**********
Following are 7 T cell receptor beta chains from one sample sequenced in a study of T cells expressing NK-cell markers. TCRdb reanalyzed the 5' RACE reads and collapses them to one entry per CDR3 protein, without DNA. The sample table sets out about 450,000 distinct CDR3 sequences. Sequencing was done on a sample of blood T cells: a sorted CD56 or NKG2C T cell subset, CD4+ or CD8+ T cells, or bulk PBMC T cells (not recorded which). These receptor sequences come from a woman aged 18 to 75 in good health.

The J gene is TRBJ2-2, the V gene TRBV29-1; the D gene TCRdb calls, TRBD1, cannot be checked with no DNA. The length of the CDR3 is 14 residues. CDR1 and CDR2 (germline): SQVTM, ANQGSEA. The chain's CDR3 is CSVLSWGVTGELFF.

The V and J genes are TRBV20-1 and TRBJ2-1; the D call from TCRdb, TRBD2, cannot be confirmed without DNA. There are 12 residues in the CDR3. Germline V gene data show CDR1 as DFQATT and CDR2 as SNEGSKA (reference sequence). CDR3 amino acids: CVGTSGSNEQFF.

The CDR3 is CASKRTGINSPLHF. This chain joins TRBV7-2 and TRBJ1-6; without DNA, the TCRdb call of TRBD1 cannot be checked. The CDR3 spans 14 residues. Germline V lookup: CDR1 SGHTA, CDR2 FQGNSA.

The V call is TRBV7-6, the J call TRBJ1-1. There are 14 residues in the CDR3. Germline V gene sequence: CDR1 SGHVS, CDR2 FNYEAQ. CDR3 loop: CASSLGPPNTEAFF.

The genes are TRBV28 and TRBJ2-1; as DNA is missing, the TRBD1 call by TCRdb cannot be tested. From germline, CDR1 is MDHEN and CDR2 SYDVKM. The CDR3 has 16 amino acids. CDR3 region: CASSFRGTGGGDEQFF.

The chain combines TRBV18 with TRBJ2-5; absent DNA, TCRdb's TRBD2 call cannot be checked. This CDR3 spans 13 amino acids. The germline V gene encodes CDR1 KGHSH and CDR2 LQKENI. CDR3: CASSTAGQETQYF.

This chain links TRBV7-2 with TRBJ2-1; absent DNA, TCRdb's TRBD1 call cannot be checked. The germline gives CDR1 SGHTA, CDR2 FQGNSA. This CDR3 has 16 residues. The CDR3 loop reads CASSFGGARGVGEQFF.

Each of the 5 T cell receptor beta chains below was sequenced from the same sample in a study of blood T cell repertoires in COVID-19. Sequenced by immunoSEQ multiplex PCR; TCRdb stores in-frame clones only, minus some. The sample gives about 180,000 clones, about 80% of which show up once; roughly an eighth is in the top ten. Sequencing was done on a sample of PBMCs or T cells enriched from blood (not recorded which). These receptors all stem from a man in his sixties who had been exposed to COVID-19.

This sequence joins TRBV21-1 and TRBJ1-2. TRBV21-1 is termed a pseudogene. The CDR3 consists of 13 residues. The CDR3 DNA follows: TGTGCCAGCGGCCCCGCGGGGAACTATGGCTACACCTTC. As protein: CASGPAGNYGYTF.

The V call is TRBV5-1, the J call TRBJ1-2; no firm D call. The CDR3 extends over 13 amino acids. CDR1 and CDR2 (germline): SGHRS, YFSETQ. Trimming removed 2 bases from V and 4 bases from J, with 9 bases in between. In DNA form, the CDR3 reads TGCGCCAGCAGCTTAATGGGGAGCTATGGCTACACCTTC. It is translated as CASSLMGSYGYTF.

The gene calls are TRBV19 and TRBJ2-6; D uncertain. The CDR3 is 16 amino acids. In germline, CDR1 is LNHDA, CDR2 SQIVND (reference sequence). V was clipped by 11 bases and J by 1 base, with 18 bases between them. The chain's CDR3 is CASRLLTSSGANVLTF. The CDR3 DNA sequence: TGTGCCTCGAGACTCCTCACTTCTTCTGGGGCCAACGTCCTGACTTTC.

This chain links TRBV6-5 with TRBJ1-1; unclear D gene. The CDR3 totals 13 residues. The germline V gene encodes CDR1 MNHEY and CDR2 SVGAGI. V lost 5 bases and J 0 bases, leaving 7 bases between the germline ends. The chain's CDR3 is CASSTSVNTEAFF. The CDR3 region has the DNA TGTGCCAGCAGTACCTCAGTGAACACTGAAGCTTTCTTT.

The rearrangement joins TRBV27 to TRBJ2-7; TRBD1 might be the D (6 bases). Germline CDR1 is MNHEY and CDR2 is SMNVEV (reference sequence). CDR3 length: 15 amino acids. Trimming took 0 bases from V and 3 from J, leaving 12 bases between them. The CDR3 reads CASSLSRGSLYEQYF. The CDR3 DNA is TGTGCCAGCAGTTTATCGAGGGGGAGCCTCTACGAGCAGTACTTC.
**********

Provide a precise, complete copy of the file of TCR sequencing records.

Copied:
Following are 7 T cell receptor beta chains from one sample sequenced in a study of T cells expressing NK-cell markers. TCRdb reanalyzed the 5' RACE reads and collapses them to one entry per CDR3 protein, without DNA. The sample table sets out about 450,000 distinct CDR3 sequences. Sequencing was done on a sample of blood T cells: a sorted CD56 or NKG2C T cell subset, CD4+ or CD8+ T cells, or bulk PBMC T cells (not recorded which). These receptor sequences come from a woman aged 18 to 75 in good health.

The J gene is TRBJ2-2, the V gene TRBV29-1; the D gene TCRdb calls, TRBD1, cannot be checked with no DNA. The length of the CDR3 is 14 residues. CDR1 and CDR2 (germline): SQVTM, ANQGSEA. The chain's CDR3 is CSVLSWGVTGELFF.

The V and J genes are TRBV20-1 and TRBJ2-1; the D call from TCRdb, TRBD2, cannot be confirmed without DNA. There are 12 residues in the CDR3. Germline V gene data show CDR1 as DFQATT and CDR2 as SNEGSKA (reference sequence). CDR3 amino acids: CVGTSGSNEQFF.

The CDR3 is CASKRTGINSPLHF. This chain joins TRBV7-2 and TRBJ1-6; without DNA, the TCRdb call of TRBD1 cannot be checked. The CDR3 spans 14 residues. Germline V lookup: CDR1 SGHTA, CDR2 FQGNSA.

The V call is TRBV7-6, the J call TRBJ1-1. There are 14 residues in the CDR3. Germline V gene sequence: CDR1 SGHVS, CDR2 FNYEAQ. CDR3 loop: CASSLGPPNTEAFF.

The genes are TRBV28 and TRBJ2-1; as DNA is missing, the TRBD1 call by TCRdb cannot be tested. From germline, CDR1 is MDHEN and CDR2 SYDVKM. The CDR3 has 16 amino acids. CDR3 region: CASSFRGTGGGDEQFF.

The chain combines TRBV18 with TRBJ2-5; absent DNA, TCRdb's TRBD2 call cannot be checked. This CDR3 spans 13 amino acids. The germline V gene encodes CDR1 KGHSH and CDR2 LQKENI. CDR3: CASSTAGQETQYF.

This chain links TRBV7-2 with TRBJ2-1; absent DNA, TCRdb's TRBD1 call cannot be checked. The germline gives CDR1 SGHTA, CDR2 FQGNSA. This CDR3 has 16 residues. The CDR3 loop reads CASSFGGARGVGEQFF.

Each of the 5 T cell receptor beta chains below was sequenced from the same sample in a study of blood T cell repertoires in COVID-19. Sequenced by immunoSEQ multiplex PCR; TCRdb stores in-frame clones only, minus some. The sample gives about 180,000 clones, about 80% of which show up once; roughly an eighth is in the top ten. Sequencing was done on a sample of PBMCs or T cells enriched from blood (not recorded which). These receptors all stem from a man in his sixties who had been exposed to COVID-19.

This sequence joins TRBV21-1 and TRBJ1-2. TRBV21-1 is termed a pseudogene. The CDR3 consists of 13 residues. The CDR3 DNA follows: TGTGCCAGCGGCCCCGCGGGGAACTATGGCTACACCTTC. As protein: CASGPAGNYGYTF.

The V call is TRBV5-1, the J call TRBJ1-2; no firm D call. The CDR3 extends over 13 amino acids. CDR1 and CDR2 (germline): SGHRS, YFSETQ. Trimming removed 2 bases from V and 4 bases from J, with 9 bases in between. In DNA form, the CDR3 reads TGCGCCAGCAGCTTAATGGGGAGCTATGGCTACACCTTC. It is translated as CASSLMGSYGYTF.

The gene calls are TRBV19 and TRBJ2-6; D uncertain. The CDR3 is 16 amino acids. In germline, CDR1 is LNHDA, CDR2 SQIVND (reference sequence). V was clipped by 11 bases and J by 1 base, with 18 bases between them. The chain's CDR3 is CASRLLTSSGANVLTF. The CDR3 DNA sequence: TGTGCCTCGAGACTCCTCACTTCTTCTGGGGCCAACGTCCTGACTTTC.

This chain links TRBV6-5 with TRBJ1-1; unclear D gene. The CDR3 totals 13 residues. The germline V gene encodes CDR1 MNHEY and CDR2 SVGAGI. V lost 5 bases and J 0 bases, leaving 7 bases between the germline ends. The chain's CDR3 is CASSTSVNTEAFF. The CDR3 region has the DNA TGTGCCAGCAGTACCTCAGTGAACACTGAAGCTTTCTTT.

The rearrangement joins TRBV27 to TRBJ2-7; TRBD1 might be the D (6 bases). Germline CDR1 is MNHEY and CDR2 is SMNVEV (reference sequence). CDR3 length: 15 amino acids. Trimming took 0 bases from V and 3 from J, leaving 12 bases between them. The CDR3 reads CASSLSRGSLYEQYF. The CDR3 DNA is TGTGCCAGCAGTTTATCGAGGGGGAGCCTCTACGAGCAGTACTTC.